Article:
From the June 2022 issue of Apollo. Preview and subscribe here.
The Green Velvet Drawing Room, like the ceiling of the preceding room, The Saloon, has an octagon at the centre of its rectangular ceiling, though on an appropriately smaller scale. Inside, Venus sits on the edge of her scallop shell, her left hand clutching its edge as she prepares to descend, her right hand holding up a string of pearls. She is quite naked, as if she has just emerged, fully grown, from the sea where she was born. In each corner of the rectangle, she is surrounded by deities representing the four elements: Apollo for fire, Cybele for earth, Neptune for water, Juno for air. All are in their chariots, being pulled along towards Venus: Apollo by his horses, Cybele by her lions, Neptune by a pair of hippocamps, Juno by her peacocks. They carry them with attributes to offer to the newly born goddess of love: Apollo, a sunflower; Cybele, a cornucopia; Neptune, a conch; and Juno, a peachick. Separating these deities are four rectangles, each with a pair of little Pans and a decorative mask surmounted by a woven basket. The two end rectangles have further small panels below them, with swans either side of a mask. Every segment has a background of ochre fictive mosaic, as in the Saloon, but in contrast, here the subjects are surrounded by prominent foliate motifs: one pattern being uniform to the four corner panels, another to the four rectangular panels, a third to the two small end panels, while the central octagon has its own display.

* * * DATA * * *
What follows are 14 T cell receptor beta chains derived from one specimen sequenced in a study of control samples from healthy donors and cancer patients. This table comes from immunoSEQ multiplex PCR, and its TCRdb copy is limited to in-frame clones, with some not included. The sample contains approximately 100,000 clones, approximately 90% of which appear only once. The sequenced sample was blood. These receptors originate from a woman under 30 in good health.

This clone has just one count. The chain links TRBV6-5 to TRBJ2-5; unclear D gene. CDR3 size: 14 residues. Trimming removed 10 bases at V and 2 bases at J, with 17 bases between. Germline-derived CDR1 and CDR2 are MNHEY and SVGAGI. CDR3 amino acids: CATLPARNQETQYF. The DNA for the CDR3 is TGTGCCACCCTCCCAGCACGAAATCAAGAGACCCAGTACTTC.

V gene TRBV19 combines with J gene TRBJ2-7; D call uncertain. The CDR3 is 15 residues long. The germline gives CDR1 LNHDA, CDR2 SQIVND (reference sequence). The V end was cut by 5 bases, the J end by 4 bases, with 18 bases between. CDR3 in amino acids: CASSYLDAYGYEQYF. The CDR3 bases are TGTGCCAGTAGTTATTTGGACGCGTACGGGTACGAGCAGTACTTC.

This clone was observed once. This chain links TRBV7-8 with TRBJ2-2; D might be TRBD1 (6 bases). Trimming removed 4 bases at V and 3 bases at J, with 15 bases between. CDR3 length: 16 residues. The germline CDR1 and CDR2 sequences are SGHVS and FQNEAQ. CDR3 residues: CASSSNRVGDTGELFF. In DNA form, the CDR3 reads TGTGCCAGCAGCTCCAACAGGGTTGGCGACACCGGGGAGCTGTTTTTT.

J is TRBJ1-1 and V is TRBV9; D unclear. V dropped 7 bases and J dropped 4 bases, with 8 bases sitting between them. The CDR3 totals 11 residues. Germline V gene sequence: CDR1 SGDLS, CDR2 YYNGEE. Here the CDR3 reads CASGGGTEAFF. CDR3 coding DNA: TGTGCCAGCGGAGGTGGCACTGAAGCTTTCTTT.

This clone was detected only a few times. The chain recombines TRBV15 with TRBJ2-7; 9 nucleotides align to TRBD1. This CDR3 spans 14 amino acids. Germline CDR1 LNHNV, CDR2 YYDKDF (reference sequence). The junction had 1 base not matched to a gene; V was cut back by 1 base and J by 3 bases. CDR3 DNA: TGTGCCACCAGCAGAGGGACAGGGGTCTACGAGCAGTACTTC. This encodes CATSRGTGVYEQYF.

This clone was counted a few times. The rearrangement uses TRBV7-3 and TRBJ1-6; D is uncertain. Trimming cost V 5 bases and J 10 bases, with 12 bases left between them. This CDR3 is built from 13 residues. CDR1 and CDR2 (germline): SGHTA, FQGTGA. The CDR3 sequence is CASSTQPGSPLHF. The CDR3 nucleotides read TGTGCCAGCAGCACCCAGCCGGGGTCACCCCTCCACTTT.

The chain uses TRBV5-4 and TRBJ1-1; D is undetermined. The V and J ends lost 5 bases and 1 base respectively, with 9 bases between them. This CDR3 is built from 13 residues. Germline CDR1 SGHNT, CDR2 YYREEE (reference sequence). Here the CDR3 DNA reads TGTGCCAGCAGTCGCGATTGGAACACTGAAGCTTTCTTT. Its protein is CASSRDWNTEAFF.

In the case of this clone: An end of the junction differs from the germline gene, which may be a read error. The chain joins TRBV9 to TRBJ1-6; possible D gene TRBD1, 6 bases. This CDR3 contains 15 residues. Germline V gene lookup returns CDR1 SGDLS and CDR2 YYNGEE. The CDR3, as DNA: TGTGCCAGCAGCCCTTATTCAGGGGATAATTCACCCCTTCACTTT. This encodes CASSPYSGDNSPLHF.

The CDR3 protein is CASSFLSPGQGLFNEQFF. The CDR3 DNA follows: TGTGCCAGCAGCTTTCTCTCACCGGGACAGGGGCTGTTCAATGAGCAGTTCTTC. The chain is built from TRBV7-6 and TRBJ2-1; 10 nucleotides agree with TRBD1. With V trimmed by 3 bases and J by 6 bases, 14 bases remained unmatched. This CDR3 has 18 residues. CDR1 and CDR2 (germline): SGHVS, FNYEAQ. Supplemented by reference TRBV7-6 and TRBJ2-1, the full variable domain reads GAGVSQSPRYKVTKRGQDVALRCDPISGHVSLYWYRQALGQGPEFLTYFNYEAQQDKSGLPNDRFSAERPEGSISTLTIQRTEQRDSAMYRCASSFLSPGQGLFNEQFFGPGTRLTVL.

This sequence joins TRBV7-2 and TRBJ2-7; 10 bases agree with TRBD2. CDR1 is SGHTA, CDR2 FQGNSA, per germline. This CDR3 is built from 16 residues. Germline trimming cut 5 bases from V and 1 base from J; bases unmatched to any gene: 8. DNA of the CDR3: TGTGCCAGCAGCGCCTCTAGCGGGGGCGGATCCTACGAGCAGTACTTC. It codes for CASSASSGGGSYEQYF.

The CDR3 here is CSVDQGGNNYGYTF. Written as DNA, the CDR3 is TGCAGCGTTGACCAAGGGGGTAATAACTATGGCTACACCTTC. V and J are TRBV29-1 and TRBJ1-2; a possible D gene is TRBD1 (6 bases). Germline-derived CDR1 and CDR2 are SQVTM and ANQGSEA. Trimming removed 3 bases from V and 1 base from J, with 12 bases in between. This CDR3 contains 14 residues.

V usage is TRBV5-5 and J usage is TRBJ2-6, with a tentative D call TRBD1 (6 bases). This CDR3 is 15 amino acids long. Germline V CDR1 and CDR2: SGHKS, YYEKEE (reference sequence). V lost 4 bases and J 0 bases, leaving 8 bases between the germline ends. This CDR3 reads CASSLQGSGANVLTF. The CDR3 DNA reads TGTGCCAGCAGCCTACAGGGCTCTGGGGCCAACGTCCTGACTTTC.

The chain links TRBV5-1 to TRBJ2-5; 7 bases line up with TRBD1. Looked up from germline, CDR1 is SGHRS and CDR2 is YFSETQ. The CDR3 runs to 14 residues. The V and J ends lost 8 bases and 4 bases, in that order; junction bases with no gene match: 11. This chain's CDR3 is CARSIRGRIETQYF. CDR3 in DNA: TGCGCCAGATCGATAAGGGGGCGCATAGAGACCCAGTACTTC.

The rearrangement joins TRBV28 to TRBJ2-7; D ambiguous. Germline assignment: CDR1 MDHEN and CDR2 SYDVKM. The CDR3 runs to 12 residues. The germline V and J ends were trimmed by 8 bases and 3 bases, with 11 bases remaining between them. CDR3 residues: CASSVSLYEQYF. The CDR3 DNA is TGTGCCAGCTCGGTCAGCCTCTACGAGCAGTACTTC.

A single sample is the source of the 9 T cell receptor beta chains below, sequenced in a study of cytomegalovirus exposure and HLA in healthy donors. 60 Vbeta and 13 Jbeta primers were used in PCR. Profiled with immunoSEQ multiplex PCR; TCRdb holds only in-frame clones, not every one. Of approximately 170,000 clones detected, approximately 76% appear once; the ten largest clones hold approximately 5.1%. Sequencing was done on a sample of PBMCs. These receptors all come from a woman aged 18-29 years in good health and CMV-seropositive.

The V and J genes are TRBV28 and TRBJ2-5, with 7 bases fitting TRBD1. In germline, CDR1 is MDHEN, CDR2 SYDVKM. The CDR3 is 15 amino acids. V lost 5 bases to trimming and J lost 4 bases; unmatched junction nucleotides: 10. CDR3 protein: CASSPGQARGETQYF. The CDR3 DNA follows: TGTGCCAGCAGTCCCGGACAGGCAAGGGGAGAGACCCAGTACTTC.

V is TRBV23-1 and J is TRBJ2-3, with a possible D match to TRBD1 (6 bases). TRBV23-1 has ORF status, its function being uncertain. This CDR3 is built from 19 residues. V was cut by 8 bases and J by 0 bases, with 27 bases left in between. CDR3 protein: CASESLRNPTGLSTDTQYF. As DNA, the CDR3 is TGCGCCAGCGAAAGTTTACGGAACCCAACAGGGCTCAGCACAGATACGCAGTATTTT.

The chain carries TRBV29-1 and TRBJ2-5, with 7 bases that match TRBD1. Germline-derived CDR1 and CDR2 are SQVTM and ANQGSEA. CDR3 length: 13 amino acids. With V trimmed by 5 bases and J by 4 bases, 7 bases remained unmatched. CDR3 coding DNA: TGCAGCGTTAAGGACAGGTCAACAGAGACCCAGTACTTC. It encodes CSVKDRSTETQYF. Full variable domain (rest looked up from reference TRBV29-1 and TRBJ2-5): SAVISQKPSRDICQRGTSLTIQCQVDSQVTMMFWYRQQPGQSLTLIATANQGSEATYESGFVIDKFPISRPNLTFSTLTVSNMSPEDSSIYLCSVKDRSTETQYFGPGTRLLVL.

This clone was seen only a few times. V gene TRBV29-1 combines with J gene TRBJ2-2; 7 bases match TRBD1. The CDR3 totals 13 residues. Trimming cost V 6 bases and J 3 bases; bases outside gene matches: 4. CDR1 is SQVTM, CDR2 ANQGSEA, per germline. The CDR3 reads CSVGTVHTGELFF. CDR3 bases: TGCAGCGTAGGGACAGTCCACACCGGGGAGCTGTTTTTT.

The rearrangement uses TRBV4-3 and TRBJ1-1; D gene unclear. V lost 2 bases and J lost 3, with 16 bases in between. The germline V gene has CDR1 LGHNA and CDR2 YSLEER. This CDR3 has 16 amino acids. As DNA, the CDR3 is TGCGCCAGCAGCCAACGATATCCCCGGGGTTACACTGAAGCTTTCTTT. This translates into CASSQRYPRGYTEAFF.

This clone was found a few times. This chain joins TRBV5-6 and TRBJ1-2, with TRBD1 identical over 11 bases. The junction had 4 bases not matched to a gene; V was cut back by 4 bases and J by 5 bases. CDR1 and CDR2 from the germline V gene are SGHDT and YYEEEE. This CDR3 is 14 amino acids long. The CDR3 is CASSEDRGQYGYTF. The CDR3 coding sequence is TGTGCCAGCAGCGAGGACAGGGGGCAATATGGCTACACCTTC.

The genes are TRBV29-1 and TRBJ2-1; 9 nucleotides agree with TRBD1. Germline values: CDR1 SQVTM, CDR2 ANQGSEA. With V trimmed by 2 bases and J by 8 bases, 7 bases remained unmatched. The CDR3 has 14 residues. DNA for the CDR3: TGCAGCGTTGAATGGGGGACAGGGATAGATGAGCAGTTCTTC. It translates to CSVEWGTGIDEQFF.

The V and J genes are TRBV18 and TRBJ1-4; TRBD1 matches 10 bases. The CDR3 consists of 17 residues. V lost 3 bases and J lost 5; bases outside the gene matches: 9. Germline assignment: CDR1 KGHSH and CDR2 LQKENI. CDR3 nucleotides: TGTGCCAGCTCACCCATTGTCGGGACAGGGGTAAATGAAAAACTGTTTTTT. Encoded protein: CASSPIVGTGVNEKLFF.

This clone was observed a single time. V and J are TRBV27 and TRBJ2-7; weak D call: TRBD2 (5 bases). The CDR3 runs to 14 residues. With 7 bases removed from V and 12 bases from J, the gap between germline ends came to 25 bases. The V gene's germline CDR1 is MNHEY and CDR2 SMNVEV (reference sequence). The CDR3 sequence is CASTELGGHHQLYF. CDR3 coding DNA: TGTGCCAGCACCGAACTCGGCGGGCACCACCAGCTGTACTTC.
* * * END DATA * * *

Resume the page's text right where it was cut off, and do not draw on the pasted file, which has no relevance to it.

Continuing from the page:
Stylistically, the ceiling’s segmentation can be traced through the Renaissance borrowings to the ceilings of antique buildings that had been discovered in Rome, such as the Domus Aurea, or Hadrian’s Villa in Tivoli. However, the pattern of the Drawing Room’s ceiling is in fact exactly the same (though adjusted from a square to a rectangle) as the one Veronese had used soon after 1560 for the Sala dell’Olimpo in Palladio’s Villa Barbaro at Maser. Kent did not visit Maser on his tour of north Italy in 1714 but exactly one hundred years earlier, Inigo Jones had been there – as proved by the annotations in his 1601 copy of Palladio’s I quattro libri dell’ architettura, where he had noted ‘a great commodity of waater to roun from on part to another for several youses.’ Inigo Jones had clearly used Veronese’s design, probably between 1635 and 1638, at the Queen’s House at Greenwich, where it is repeated on the ceiling of the original Cabinet Room – the first-floor room at the northeast corner of the house, ‘behind the round stairs’ – although in contrast to the Villa Barbaro, the Cabinet Room’s ceiling was left undecorated.